In my last post about my trip to South Africa I had just been met by Mike Larkin ~ a wonderful friend who sponsored the entire trip, which I really appreciate. I had hoped to continue posting but was unable to as will become clear if you carry on reading.
Everyone sees life through their own perspective. Things that matter to you will be noticed, others will fade into the background. If you love motor cars, for instance, but are totally switched off by the natural world, everywhere you look on the roads you will see the latest models, the the classics of your youth etc. etc. Trees and shrubs, flowers, birds and butterflies will be almost non-existent.
This is especially true when you visit a country. If you happen to travel almost exclusively on potholed, bumpy roads with puddles of water, when you return home you will probably tell people all about the bad roads and equate them to the standard condition of the country as a whole.
Those people living in a country will be conditioned to see life as they perceive it and will only see what is in their consciousness. The person who earns a good income, drives the latest motor car and lives in an upmarket suburb will find it difficult to see the same country as the pauper living in a squatter camp.
So it was when I arrived. I was last there some three years ago ~ BWC (Before the World Cup) and the changes I noticed all stood out. Improved Airport Facilities ~ not that well designed nor sign posted but cosmetically a great improvement ~ bigger, faster and smoother trunk roads, big stadia and so on.
The greatest change though, to me, was in the attitude of the staff at the Airport. Whereas on my last trip the Immigration or Border Control Officials had been surly and "hard done by" this time they were open and friendly. The customs staff simply waved me through, whereas last time they had asked far too many unnecessary questions. Traders inside the airport where friendly and we exchanged bantering comments about my leather hat, veteran of dozens of trips in a variety of countries, whereas last time they were surly and almost unpleasant.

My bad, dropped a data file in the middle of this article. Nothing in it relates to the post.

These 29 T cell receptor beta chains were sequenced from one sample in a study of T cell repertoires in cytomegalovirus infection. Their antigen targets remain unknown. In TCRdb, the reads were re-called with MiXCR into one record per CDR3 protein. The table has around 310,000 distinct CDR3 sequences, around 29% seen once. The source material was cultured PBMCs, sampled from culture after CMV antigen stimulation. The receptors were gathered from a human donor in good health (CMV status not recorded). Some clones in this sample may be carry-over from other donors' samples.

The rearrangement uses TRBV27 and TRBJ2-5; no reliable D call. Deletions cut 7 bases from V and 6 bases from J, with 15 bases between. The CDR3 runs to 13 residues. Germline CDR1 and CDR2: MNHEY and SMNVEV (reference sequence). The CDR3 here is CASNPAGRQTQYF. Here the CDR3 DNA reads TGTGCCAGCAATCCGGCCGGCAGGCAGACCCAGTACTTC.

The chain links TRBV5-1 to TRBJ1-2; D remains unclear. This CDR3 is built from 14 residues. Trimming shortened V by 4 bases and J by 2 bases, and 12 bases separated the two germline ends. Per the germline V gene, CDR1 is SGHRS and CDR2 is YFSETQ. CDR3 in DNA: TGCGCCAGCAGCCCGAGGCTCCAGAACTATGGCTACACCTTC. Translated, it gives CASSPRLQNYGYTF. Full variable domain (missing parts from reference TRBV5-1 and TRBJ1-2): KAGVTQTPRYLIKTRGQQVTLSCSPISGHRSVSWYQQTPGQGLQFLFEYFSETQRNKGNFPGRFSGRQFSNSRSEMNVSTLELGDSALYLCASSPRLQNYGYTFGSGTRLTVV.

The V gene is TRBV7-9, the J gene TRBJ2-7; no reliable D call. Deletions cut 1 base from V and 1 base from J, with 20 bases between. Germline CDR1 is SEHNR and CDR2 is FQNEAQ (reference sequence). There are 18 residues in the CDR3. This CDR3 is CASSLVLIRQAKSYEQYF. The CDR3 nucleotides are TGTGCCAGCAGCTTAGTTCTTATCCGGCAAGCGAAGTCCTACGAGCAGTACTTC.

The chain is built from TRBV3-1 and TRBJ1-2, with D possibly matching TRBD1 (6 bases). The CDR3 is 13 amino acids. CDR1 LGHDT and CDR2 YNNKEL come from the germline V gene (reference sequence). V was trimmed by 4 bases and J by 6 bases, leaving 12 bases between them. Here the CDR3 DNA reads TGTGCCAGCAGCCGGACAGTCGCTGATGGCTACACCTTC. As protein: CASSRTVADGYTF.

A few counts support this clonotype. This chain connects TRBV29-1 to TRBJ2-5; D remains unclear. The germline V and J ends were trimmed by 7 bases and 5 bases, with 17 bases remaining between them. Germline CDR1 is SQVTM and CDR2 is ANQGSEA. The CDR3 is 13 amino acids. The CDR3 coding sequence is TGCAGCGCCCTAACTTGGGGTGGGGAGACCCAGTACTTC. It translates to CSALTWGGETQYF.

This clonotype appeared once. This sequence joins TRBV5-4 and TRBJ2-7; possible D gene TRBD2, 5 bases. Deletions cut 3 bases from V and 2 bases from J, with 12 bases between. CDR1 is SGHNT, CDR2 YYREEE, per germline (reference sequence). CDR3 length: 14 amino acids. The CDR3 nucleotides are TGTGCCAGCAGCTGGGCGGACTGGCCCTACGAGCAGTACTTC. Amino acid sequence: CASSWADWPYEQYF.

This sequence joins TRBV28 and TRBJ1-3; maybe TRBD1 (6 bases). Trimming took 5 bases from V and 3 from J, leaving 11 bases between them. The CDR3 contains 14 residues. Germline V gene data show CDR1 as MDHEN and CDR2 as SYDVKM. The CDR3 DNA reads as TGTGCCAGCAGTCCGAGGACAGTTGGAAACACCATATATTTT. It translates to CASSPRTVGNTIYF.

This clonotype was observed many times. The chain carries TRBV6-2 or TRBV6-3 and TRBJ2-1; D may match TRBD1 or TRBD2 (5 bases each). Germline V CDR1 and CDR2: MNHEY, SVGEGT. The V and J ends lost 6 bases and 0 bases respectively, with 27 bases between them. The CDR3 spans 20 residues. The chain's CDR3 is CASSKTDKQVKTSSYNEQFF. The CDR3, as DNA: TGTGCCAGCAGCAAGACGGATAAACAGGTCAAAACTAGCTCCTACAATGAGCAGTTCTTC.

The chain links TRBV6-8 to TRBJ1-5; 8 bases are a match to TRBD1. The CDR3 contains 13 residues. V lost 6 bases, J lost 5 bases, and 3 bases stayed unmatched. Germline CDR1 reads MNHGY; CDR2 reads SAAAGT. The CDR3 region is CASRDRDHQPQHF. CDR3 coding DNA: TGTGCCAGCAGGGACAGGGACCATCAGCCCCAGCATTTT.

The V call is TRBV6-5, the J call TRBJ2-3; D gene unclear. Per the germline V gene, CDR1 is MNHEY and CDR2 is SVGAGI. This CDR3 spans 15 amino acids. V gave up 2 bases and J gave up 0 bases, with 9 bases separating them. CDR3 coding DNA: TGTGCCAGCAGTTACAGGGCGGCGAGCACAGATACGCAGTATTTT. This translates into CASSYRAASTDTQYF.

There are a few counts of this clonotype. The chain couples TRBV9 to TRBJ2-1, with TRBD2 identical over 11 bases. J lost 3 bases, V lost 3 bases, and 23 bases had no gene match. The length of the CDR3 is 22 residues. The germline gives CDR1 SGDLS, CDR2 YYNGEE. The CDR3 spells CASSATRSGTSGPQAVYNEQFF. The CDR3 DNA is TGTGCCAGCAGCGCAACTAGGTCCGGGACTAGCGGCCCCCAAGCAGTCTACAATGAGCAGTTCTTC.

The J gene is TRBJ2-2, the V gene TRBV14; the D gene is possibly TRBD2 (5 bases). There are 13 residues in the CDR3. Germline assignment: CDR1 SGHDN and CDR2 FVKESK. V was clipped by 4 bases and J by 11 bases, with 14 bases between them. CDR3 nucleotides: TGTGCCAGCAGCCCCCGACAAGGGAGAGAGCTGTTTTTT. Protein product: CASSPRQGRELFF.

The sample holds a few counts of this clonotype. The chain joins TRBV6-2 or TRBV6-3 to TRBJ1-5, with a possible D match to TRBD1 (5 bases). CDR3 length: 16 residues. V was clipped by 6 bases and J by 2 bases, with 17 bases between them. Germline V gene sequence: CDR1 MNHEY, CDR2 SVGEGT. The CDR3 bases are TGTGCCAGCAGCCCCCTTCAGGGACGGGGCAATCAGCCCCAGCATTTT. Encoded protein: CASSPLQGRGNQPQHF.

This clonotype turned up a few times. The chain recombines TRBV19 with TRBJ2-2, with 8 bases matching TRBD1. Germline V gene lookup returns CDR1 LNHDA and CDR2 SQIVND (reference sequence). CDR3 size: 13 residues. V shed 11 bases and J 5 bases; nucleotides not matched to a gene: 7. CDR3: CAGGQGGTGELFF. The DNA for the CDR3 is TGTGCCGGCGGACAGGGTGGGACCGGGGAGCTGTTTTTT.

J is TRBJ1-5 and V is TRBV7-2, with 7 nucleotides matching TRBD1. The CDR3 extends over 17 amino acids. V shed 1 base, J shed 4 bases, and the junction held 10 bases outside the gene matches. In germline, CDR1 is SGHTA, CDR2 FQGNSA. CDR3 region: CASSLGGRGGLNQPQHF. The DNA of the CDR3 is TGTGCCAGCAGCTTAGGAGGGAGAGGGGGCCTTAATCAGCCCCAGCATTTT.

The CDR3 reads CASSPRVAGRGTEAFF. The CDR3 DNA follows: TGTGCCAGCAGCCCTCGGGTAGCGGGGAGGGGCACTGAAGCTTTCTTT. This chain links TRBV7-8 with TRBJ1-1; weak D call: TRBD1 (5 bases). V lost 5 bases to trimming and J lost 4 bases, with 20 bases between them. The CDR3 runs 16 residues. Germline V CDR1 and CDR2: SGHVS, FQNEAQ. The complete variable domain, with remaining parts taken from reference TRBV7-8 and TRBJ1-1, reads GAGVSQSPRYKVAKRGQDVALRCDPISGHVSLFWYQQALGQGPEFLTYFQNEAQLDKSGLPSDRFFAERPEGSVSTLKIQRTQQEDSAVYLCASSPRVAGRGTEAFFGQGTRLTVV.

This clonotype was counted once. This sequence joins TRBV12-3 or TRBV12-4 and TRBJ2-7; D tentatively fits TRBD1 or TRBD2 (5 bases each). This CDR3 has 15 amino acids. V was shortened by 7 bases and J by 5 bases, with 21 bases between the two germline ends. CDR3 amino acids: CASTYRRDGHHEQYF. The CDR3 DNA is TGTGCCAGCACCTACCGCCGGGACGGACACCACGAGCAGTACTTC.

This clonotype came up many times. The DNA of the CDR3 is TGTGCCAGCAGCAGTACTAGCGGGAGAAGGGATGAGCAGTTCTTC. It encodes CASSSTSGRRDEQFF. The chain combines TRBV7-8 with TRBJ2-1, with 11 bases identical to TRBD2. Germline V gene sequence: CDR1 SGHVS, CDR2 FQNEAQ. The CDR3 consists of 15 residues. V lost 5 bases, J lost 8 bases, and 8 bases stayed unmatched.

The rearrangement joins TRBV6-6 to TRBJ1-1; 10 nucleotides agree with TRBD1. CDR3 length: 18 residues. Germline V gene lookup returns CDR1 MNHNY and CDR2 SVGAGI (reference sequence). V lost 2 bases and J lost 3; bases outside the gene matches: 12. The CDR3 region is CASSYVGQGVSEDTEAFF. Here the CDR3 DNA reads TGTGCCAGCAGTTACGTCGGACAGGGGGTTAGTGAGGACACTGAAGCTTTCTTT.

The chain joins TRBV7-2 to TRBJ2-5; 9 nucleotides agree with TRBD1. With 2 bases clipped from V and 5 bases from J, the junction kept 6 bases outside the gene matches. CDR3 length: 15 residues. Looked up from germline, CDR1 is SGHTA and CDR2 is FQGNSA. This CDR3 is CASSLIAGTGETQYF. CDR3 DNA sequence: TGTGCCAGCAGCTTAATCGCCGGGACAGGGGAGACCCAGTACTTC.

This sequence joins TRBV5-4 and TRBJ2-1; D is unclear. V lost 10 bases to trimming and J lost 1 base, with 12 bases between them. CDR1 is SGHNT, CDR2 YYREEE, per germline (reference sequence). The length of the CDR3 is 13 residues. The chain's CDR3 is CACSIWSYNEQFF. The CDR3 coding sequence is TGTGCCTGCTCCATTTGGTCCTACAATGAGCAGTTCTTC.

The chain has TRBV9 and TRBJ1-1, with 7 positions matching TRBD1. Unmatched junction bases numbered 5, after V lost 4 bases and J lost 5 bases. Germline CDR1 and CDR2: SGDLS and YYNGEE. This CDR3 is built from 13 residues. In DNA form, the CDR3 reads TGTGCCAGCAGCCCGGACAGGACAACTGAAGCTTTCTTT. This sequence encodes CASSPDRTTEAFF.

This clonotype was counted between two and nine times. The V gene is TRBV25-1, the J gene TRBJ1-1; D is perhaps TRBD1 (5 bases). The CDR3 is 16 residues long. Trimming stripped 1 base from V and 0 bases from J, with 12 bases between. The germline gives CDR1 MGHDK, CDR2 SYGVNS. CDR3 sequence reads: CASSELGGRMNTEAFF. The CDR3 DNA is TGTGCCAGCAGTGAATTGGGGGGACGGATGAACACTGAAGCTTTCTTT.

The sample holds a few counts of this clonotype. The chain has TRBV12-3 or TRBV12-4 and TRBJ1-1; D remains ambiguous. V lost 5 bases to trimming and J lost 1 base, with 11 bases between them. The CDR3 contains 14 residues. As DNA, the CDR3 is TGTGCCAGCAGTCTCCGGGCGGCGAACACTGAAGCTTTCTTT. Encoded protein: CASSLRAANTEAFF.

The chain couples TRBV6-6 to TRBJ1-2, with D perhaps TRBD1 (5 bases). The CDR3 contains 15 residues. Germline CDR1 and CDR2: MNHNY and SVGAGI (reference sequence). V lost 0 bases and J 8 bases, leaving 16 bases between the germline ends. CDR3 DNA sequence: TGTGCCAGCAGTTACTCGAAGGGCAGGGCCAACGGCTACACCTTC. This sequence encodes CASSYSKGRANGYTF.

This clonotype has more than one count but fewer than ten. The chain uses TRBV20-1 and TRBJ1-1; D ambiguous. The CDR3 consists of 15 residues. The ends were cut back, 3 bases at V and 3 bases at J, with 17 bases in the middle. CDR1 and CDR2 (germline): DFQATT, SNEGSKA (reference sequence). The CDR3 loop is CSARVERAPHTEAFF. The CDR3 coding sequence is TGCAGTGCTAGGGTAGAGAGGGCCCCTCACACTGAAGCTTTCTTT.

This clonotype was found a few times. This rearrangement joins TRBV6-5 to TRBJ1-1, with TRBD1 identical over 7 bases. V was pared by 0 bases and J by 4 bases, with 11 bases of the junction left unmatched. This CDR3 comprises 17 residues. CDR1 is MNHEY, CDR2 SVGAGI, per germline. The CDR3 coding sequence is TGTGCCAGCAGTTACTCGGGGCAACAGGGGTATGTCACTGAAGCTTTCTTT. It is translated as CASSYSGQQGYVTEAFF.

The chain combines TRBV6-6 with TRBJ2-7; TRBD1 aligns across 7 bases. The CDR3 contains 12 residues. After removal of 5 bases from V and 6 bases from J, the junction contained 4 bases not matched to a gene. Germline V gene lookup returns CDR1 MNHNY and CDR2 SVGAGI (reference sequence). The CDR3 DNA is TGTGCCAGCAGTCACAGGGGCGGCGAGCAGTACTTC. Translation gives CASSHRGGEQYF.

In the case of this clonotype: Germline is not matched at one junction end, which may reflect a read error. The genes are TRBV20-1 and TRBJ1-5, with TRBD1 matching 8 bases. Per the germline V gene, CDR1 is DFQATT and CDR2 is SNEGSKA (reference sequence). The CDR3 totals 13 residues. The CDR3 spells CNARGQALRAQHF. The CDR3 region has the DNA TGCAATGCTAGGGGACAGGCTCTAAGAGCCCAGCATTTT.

Was it me? My own attitude? That must have had a lot to do with it.
Once we arrived in Randburg, to the north of the O.R Tambo Airport, I saw the down-side, to me, of living in the Gauteng area. High walls surrounding large houses set in big gardens and with Armed Response signs on Electrified Fences.
As we drove through the Electrically Controlled gates into the complex where I was to live with Mike the "laager mentality" that was once a catchword phrase to describe White South Africans came to mind.
A huge gate controlled by an electric motor and remote keying system slowly opened. Mike drove through and, once his car was clear, stopped to allow the gate to slide to. "Just in case" thieves slipped in whilst it was open. I had visited and stayed with him here before but the shock to my system, even though there had been little change there in the intervening few years, was manifest.
My perspective perhaps had changed since my months in Central America where people left their bakkies (pick-up trucks) outside their flats in the street with thousands of dollars worth of tools and equipment on them; even England with its comparatively high crime rate but with an absence of bars on windows and no alarms, at least where I live, must have influenced me; Burlington in Canada, where I saw a man "reserve" a table in a supermarket coffee bar by throwing his wallet and car keys onto a table right next to the exit before going around to get his coffee and bagel; a Cultural village in Takayama in Japan, where my daughter left her daughter's push chair piled high with jackets and other valuables on the path because the the way we were walking was too steep with steps to allow push chair access ~ we returned three hours later to find the push-chair untouched except that it had been moved into the shade; all these experiences had changed my outlook.
Tomorrow I will be expanding on the security situation as I saw it.